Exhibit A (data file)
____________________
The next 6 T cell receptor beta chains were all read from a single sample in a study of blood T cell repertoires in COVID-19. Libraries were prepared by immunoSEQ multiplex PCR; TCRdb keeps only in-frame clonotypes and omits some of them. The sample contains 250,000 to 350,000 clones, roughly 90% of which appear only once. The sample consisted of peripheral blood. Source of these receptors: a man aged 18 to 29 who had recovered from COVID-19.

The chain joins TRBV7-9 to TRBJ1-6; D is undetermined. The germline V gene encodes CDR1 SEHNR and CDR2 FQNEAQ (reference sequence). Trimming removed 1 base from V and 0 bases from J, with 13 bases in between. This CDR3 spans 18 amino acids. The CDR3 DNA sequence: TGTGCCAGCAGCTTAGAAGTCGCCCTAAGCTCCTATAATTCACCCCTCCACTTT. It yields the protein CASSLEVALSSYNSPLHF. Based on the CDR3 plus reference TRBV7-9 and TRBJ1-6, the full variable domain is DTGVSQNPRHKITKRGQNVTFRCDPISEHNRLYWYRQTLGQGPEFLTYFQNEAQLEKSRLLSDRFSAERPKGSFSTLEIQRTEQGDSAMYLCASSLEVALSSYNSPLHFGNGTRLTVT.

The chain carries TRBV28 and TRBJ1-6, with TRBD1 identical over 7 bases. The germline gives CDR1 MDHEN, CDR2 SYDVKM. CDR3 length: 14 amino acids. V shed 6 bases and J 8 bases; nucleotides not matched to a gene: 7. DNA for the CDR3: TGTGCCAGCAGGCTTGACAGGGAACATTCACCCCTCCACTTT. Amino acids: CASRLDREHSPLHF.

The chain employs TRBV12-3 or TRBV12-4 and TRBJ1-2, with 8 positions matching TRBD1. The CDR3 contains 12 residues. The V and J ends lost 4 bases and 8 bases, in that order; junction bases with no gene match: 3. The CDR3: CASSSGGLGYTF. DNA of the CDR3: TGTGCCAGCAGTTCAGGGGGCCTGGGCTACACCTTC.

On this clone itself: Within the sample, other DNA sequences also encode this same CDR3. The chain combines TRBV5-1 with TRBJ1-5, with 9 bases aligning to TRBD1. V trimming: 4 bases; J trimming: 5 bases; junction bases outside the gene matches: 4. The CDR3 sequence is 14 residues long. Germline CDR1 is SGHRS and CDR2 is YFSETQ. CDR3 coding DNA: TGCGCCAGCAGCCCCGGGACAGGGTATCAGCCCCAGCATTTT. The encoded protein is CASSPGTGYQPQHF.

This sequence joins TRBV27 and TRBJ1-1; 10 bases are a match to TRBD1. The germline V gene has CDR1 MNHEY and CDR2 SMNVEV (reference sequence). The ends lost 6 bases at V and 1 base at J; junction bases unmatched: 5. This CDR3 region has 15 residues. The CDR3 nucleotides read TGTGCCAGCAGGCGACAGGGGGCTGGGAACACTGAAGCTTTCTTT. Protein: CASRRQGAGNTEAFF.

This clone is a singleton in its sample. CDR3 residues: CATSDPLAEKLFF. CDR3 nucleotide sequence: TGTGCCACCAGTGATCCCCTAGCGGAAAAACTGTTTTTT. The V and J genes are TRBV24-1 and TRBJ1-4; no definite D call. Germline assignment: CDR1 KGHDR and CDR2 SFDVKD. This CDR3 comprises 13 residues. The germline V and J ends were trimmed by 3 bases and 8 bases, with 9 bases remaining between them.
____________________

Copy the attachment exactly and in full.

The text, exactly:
The next 6 T cell receptor beta chains were all read from a single sample in a study of blood T cell repertoires in COVID-19. Libraries were prepared by immunoSEQ multiplex PCR; TCRdb keeps only in-frame clonotypes and omits some of them. The sample contains 250,000 to 350,000 clones, roughly 90% of which appear only once. The sample consisted of peripheral blood. Source of these receptors: a man aged 18 to 29 who had recovered from COVID-19.

The chain joins TRBV7-9 to TRBJ1-6; D is undetermined. The germline V gene encodes CDR1 SEHNR and CDR2 FQNEAQ (reference sequence). Trimming removed 1 base from V and 0 bases from J, with 13 bases in between. This CDR3 spans 18 amino acids. The CDR3 DNA sequence: TGTGCCAGCAGCTTAGAAGTCGCCCTAAGCTCCTATAATTCACCCCTCCACTTT. It yields the protein CASSLEVALSSYNSPLHF. Based on the CDR3 plus reference TRBV7-9 and TRBJ1-6, the full variable domain is DTGVSQNPRHKITKRGQNVTFRCDPISEHNRLYWYRQTLGQGPEFLTYFQNEAQLEKSRLLSDRFSAERPKGSFSTLEIQRTEQGDSAMYLCASSLEVALSSYNSPLHFGNGTRLTVT.

The chain carries TRBV28 and TRBJ1-6, with TRBD1 identical over 7 bases. The germline gives CDR1 MDHEN, CDR2 SYDVKM. CDR3 length: 14 amino acids. V shed 6 bases and J 8 bases; nucleotides not matched to a gene: 7. DNA for the CDR3: TGTGCCAGCAGGCTTGACAGGGAACATTCACCCCTCCACTTT. Amino acids: CASRLDREHSPLHF.

The chain employs TRBV12-3 or TRBV12-4 and TRBJ1-2, with 8 positions matching TRBD1. The CDR3 contains 12 residues. The V and J ends lost 4 bases and 8 bases, in that order; junction bases with no gene match: 3. The CDR3: CASSSGGLGYTF. DNA of the CDR3: TGTGCCAGCAGTTCAGGGGGCCTGGGCTACACCTTC.

On this clone itself: Within the sample, other DNA sequences also encode this same CDR3. The chain combines TRBV5-1 with TRBJ1-5, with 9 bases aligning to TRBD1. V trimming: 4 bases; J trimming: 5 bases; junction bases outside the gene matches: 4. The CDR3 sequence is 14 residues long. Germline CDR1 is SGHRS and CDR2 is YFSETQ. CDR3 coding DNA: TGCGCCAGCAGCCCCGGGACAGGGTATCAGCCCCAGCATTTT. The encoded protein is CASSPGTGYQPQHF.

This sequence joins TRBV27 and TRBJ1-1; 10 bases are a match to TRBD1. The germline V gene has CDR1 MNHEY and CDR2 SMNVEV (reference sequence). The ends lost 6 bases at V and 1 base at J; junction bases unmatched: 5. This CDR3 region has 15 residues. The CDR3 nucleotides read TGTGCCAGCAGGCGACAGGGGGCTGGGAACACTGAAGCTTTCTTT. Protein: CASRRQGAGNTEAFF.

This clone is a singleton in its sample. CDR3 residues: CATSDPLAEKLFF. CDR3 nucleotide sequence: TGTGCCACCAGTGATCCCCTAGCGGAAAAACTGTTTTTT. The V and J genes are TRBV24-1 and TRBJ1-4; no definite D call. Germline assignment: CDR1 KGHDR and CDR2 SFDVKD. This CDR3 comprises 13 residues. The germline V and J ends were trimmed by 3 bases and 8 bases, with 9 bases remaining between them.